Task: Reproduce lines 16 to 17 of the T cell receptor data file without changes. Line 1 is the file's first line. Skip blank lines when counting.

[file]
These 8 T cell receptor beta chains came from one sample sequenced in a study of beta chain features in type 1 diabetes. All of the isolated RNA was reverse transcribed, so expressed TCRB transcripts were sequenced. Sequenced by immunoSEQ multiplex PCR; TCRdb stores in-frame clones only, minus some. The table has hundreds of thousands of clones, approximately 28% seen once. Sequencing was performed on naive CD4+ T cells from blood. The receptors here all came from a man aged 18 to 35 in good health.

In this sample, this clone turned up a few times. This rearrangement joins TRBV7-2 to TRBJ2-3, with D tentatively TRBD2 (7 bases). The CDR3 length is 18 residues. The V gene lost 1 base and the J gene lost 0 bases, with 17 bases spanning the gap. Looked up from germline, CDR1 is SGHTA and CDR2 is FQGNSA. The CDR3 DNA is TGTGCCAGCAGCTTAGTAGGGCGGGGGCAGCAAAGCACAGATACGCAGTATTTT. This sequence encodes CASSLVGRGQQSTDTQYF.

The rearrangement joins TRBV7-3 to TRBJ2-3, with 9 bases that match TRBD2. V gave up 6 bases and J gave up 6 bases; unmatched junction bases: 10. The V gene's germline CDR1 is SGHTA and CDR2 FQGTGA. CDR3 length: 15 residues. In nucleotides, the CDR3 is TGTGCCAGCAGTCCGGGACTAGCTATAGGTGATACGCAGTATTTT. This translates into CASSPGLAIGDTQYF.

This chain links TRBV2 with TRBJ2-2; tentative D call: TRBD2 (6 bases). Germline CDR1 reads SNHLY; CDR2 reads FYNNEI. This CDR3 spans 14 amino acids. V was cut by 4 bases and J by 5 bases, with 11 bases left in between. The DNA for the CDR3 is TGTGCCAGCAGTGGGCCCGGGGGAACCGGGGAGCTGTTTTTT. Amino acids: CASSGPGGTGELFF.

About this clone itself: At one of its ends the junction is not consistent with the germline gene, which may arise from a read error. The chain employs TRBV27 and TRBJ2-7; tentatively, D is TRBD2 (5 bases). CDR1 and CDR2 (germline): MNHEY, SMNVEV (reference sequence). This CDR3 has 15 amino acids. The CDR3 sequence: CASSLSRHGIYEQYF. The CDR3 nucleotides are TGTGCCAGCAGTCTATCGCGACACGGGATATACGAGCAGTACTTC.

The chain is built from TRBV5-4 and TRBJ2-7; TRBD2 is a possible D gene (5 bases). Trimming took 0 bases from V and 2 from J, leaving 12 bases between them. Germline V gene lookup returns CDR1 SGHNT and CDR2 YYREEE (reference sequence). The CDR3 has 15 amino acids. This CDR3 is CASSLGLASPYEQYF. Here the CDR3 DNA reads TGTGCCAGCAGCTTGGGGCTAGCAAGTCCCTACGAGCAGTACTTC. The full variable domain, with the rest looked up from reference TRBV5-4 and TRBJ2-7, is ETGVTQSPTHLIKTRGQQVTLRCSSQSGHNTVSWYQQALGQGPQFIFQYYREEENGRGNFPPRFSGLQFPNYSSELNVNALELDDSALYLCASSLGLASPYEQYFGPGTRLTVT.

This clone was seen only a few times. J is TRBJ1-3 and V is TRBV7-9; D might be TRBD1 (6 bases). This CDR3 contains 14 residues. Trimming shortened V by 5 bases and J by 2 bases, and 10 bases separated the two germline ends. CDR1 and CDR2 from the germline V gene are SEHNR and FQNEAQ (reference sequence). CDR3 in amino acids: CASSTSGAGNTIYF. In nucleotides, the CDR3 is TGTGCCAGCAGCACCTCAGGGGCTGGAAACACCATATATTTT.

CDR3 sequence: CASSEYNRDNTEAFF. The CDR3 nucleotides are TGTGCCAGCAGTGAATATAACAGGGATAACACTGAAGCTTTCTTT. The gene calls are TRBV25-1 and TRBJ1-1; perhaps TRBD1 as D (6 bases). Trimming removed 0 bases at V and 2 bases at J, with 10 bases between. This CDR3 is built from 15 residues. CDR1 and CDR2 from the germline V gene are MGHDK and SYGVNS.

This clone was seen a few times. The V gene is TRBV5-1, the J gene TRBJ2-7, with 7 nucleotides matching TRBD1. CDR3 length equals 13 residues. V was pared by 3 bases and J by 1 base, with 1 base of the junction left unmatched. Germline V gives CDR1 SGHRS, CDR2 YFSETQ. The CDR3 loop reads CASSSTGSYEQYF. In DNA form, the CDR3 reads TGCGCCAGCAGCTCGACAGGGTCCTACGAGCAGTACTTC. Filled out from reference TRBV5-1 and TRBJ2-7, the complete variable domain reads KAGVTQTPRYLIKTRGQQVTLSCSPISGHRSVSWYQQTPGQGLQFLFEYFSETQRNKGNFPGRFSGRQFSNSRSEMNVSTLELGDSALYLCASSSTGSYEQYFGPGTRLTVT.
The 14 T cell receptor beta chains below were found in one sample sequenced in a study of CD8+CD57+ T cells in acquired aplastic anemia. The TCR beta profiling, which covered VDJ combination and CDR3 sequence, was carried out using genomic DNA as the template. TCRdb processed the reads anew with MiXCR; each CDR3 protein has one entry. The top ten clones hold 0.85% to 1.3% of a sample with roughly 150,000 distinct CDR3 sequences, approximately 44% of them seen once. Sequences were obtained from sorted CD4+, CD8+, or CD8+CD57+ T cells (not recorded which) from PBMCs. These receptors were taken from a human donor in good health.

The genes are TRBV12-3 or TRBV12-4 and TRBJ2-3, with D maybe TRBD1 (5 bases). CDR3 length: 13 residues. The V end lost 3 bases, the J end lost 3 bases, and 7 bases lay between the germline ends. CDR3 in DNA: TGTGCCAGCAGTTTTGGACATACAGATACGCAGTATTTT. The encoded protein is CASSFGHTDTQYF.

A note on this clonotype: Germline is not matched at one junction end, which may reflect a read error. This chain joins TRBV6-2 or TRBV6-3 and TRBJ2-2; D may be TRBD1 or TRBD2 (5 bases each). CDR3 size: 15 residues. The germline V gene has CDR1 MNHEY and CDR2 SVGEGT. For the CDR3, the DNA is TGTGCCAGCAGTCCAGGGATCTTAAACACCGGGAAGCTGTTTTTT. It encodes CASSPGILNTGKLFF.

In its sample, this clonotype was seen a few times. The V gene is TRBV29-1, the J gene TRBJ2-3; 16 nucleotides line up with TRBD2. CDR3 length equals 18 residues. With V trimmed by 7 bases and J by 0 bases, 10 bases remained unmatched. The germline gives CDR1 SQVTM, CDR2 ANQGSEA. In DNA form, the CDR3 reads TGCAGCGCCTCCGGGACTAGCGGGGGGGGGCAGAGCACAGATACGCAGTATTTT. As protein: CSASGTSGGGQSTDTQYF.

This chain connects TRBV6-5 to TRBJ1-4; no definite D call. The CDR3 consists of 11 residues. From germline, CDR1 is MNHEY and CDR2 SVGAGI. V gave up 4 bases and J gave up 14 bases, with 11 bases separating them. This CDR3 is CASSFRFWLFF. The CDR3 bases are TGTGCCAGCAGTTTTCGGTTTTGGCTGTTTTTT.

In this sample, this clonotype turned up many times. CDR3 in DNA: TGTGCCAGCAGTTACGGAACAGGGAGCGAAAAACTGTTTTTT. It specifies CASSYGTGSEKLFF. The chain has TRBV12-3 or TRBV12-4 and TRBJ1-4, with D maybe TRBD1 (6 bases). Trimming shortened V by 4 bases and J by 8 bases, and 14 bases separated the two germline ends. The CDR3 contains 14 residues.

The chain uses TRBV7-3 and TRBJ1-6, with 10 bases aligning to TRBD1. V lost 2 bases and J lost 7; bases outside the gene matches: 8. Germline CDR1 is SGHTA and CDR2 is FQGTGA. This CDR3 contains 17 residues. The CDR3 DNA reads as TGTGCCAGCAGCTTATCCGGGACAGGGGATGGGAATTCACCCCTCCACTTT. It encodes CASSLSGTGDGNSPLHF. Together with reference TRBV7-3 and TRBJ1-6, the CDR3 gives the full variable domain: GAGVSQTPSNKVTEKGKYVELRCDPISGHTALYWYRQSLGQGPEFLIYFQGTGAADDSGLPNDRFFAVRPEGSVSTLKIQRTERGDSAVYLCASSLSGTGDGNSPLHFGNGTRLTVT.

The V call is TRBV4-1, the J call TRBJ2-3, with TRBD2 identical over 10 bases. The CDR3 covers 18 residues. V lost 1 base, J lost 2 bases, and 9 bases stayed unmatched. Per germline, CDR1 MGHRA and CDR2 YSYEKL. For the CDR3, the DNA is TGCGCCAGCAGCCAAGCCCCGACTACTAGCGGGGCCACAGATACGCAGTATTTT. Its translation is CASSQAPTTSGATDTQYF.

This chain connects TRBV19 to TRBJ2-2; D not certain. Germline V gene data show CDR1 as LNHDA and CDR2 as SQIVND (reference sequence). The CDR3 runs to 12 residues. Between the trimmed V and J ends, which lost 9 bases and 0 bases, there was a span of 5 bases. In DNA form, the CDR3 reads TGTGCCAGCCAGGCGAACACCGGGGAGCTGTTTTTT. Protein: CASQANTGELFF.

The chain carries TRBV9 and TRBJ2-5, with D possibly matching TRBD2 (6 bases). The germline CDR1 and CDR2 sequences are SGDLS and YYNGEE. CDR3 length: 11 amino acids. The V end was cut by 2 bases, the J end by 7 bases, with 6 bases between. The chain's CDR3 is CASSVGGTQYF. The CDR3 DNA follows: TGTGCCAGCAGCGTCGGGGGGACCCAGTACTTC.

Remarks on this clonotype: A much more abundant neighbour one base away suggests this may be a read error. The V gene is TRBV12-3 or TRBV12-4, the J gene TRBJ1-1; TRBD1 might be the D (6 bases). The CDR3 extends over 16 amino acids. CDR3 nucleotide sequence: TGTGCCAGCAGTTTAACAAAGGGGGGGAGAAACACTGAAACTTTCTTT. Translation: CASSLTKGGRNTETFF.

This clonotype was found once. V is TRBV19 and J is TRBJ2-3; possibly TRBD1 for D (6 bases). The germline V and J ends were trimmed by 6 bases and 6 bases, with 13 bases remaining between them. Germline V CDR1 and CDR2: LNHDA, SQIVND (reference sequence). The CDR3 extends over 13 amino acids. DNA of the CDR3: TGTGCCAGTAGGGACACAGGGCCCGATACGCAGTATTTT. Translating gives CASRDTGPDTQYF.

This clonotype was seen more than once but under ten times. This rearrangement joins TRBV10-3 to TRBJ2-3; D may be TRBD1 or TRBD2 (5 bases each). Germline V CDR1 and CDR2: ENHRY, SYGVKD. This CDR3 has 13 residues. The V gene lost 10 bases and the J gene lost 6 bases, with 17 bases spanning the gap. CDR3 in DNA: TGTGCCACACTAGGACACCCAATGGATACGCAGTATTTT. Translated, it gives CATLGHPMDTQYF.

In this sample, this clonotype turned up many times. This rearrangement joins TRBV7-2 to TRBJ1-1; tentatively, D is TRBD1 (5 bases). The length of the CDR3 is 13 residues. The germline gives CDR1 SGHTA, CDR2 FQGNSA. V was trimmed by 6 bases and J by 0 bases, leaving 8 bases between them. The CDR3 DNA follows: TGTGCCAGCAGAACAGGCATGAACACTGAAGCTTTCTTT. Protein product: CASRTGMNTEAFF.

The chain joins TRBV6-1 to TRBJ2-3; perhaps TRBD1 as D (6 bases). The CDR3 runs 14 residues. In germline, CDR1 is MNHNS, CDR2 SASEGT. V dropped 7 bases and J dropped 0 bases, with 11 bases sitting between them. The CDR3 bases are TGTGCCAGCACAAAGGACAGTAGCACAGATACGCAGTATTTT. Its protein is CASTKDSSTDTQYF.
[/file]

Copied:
The chain uses TRBV7-3 and TRBJ1-6, with 10 bases aligning to TRBD1. V lost 2 bases and J lost 7; bases outside the gene matches: 8. Germline CDR1 is SGHTA and CDR2 is FQGTGA. This CDR3 contains 17 residues. The CDR3 DNA reads as TGTGCCAGCAGCTTATCCGGGACAGGGGATGGGAATTCACCCCTCCACTTT. It encodes CASSLSGTGDGNSPLHF. Together with reference TRBV7-3 and TRBJ1-6, the CDR3 gives the full variable domain: GAGVSQTPSNKVTEKGKYVELRCDPISGHTALYWYRQSLGQGPEFLIYFQGTGAADDSGLPNDRFFAVRPEGSVSTLKIQRTERGDSAVYLCASSLSGTGDGNSPLHFGNGTRLTVT.

The V call is TRBV4-1, the J call TRBJ2-3, with TRBD2 identical over 10 bases. The CDR3 covers 18 residues. V lost 1 base, J lost 2 bases, and 9 bases stayed unmatched. Per germline, CDR1 MGHRA and CDR2 YSYEKL. For the CDR3, the DNA is TGCGCCAGCAGCCAAGCCCCGACTACTAGCGGGGCCACAGATACGCAGTATTTT. Its translation is CASSQAPTTSGATDTQYF.